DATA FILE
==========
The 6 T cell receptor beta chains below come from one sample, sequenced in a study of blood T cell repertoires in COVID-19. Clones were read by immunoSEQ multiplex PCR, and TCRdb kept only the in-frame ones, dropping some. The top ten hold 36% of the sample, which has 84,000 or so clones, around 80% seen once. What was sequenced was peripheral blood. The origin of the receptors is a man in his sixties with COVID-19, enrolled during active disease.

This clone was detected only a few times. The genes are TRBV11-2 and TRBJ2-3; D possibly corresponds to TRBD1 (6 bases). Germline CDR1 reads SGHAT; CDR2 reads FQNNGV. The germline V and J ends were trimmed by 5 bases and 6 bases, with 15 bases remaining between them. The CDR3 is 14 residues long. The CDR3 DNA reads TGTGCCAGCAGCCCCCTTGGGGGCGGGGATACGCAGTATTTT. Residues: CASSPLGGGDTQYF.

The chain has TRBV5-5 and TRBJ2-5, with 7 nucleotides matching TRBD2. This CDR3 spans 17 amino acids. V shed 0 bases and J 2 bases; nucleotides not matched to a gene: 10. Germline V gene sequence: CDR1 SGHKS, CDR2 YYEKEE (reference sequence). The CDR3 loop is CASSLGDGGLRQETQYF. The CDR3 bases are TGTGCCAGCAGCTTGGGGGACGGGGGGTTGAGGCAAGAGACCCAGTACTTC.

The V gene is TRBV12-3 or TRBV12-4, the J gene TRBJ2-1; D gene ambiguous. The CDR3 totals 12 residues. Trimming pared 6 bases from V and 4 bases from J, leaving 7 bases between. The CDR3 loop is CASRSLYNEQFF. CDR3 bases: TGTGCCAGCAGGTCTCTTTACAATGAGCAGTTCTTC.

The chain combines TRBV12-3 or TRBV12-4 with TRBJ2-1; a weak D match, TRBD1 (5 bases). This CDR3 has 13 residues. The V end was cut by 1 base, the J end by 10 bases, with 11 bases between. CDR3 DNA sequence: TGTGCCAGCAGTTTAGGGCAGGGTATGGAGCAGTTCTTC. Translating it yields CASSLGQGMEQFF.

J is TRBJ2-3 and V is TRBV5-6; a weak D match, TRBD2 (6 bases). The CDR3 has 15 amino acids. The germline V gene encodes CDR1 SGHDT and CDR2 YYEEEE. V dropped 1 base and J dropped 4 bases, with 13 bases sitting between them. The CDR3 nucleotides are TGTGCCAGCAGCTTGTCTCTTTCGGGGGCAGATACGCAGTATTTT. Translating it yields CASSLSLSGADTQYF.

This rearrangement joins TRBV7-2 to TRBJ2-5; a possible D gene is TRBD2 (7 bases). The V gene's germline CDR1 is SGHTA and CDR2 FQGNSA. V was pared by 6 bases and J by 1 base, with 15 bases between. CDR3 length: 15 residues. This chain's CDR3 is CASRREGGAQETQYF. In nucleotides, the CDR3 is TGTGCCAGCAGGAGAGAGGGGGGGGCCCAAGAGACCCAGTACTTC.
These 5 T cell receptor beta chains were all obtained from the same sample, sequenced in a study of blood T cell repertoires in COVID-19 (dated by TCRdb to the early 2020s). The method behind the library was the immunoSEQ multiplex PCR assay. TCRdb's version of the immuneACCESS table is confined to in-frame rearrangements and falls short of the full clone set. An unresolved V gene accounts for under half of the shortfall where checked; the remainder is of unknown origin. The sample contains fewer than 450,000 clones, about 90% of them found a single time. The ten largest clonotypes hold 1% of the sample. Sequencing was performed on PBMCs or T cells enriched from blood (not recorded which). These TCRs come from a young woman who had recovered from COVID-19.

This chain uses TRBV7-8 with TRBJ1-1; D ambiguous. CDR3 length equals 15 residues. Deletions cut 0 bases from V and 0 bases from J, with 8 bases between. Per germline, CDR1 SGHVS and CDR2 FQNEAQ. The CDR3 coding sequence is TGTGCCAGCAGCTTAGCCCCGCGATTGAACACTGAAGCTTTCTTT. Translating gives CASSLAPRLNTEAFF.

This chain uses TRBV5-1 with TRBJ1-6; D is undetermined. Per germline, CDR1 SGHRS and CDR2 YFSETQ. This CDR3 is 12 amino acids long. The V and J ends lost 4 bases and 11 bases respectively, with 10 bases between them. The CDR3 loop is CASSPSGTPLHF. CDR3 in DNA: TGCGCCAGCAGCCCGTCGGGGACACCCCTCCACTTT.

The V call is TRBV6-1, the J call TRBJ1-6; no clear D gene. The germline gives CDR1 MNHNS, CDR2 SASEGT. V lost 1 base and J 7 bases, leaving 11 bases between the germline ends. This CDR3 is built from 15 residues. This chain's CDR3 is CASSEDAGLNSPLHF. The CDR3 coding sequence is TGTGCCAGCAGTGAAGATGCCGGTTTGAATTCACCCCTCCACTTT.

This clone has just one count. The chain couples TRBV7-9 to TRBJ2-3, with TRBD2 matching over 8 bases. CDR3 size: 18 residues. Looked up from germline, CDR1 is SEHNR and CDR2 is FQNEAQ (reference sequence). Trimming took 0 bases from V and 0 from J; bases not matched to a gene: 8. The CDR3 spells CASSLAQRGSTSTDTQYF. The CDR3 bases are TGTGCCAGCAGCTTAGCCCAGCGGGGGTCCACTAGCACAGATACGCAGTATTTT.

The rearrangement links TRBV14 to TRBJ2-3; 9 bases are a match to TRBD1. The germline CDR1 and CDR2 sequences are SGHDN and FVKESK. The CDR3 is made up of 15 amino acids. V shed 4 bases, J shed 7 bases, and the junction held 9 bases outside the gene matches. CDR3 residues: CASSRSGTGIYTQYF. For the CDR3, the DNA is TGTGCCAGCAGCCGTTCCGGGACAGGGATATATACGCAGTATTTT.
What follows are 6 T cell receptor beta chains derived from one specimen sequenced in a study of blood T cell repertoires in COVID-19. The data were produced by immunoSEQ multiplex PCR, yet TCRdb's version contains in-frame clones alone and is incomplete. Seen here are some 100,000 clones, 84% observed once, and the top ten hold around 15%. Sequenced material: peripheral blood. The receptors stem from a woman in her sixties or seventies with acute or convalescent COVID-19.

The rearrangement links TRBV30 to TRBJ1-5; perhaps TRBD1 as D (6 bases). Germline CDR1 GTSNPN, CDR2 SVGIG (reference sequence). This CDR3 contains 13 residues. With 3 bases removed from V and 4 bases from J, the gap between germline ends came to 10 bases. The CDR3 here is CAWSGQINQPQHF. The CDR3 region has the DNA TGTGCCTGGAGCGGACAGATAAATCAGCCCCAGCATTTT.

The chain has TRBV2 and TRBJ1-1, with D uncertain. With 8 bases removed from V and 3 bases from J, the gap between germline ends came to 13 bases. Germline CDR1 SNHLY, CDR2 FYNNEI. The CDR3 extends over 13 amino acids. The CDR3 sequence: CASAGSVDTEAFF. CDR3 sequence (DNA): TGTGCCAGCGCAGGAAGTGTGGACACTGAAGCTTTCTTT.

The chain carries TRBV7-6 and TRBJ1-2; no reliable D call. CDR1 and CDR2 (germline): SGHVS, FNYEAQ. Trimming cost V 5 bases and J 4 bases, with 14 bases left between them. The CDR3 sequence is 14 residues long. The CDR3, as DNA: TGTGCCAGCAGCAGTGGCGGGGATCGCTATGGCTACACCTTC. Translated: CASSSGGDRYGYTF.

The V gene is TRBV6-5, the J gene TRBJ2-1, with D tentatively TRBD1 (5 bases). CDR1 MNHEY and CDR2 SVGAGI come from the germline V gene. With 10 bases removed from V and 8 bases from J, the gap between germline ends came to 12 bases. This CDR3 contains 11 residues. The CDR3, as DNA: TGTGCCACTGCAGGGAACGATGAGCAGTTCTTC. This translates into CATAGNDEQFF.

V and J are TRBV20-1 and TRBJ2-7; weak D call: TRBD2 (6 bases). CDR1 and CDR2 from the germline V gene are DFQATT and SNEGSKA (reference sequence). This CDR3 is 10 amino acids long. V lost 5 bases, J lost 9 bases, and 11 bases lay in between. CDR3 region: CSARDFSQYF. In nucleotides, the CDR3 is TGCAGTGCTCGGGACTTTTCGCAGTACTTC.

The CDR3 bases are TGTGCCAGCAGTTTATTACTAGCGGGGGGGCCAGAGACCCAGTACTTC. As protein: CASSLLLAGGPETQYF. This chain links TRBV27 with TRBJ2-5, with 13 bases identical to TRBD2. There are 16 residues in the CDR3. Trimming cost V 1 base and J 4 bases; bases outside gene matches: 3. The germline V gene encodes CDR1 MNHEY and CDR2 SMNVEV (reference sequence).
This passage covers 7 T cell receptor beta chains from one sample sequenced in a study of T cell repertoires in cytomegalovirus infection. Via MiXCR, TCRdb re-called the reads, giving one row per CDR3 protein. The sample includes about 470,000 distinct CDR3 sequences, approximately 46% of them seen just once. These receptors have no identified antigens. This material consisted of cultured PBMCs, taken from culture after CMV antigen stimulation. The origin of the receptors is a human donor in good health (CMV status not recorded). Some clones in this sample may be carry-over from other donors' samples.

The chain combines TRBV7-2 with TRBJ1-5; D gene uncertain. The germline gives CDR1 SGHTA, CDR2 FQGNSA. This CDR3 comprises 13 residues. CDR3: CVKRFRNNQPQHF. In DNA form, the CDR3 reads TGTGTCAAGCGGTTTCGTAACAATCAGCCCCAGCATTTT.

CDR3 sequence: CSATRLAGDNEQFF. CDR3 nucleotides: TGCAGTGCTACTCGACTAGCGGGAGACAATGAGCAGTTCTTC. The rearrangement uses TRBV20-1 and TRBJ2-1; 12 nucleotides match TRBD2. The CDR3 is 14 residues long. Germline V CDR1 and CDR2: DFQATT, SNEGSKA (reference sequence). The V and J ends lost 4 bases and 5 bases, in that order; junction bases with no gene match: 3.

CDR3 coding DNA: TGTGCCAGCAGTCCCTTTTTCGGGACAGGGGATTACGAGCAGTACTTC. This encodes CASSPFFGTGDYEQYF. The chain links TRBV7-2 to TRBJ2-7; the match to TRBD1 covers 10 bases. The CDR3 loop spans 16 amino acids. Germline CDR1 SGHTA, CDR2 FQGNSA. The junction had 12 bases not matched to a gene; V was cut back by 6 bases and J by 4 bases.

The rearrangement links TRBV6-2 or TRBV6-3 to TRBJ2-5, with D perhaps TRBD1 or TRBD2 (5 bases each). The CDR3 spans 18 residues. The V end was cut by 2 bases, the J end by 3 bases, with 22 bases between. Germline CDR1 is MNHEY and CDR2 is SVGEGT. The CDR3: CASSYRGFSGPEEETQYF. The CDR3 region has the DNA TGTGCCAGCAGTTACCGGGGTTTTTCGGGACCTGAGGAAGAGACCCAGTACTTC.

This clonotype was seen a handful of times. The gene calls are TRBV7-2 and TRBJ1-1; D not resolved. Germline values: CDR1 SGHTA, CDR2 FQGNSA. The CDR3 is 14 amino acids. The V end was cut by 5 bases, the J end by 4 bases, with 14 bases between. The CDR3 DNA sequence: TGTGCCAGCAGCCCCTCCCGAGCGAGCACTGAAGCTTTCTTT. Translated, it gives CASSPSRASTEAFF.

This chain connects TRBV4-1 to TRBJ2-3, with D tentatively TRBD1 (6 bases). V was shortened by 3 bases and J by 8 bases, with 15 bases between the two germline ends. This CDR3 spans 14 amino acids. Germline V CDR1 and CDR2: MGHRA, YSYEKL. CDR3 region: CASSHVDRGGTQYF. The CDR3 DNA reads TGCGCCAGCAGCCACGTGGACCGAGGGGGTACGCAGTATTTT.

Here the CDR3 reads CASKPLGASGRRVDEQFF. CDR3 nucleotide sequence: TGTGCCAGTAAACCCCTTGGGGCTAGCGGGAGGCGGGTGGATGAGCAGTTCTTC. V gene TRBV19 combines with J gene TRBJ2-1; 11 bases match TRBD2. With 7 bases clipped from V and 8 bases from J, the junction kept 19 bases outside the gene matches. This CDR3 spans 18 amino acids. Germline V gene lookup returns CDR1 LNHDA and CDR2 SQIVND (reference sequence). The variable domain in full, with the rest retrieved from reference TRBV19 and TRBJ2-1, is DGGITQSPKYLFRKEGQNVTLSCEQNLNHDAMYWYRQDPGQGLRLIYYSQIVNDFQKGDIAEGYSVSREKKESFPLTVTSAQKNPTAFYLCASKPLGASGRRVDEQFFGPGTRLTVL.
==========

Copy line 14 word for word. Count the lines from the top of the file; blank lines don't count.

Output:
What follows are 6 T cell receptor beta chains derived from one specimen sequenced in a study of blood T cell repertoires in COVID-19. The data were produced by immunoSEQ multiplex PCR, yet TCRdb's version contains in-frame clones alone and is incomplete. Seen here are some 100,000 clones, 84% observed once, and the top ten hold around 15%. Sequenced material: peripheral blood. The receptors stem from a woman in her sixties or seventies with acute or convalescent COVID-19.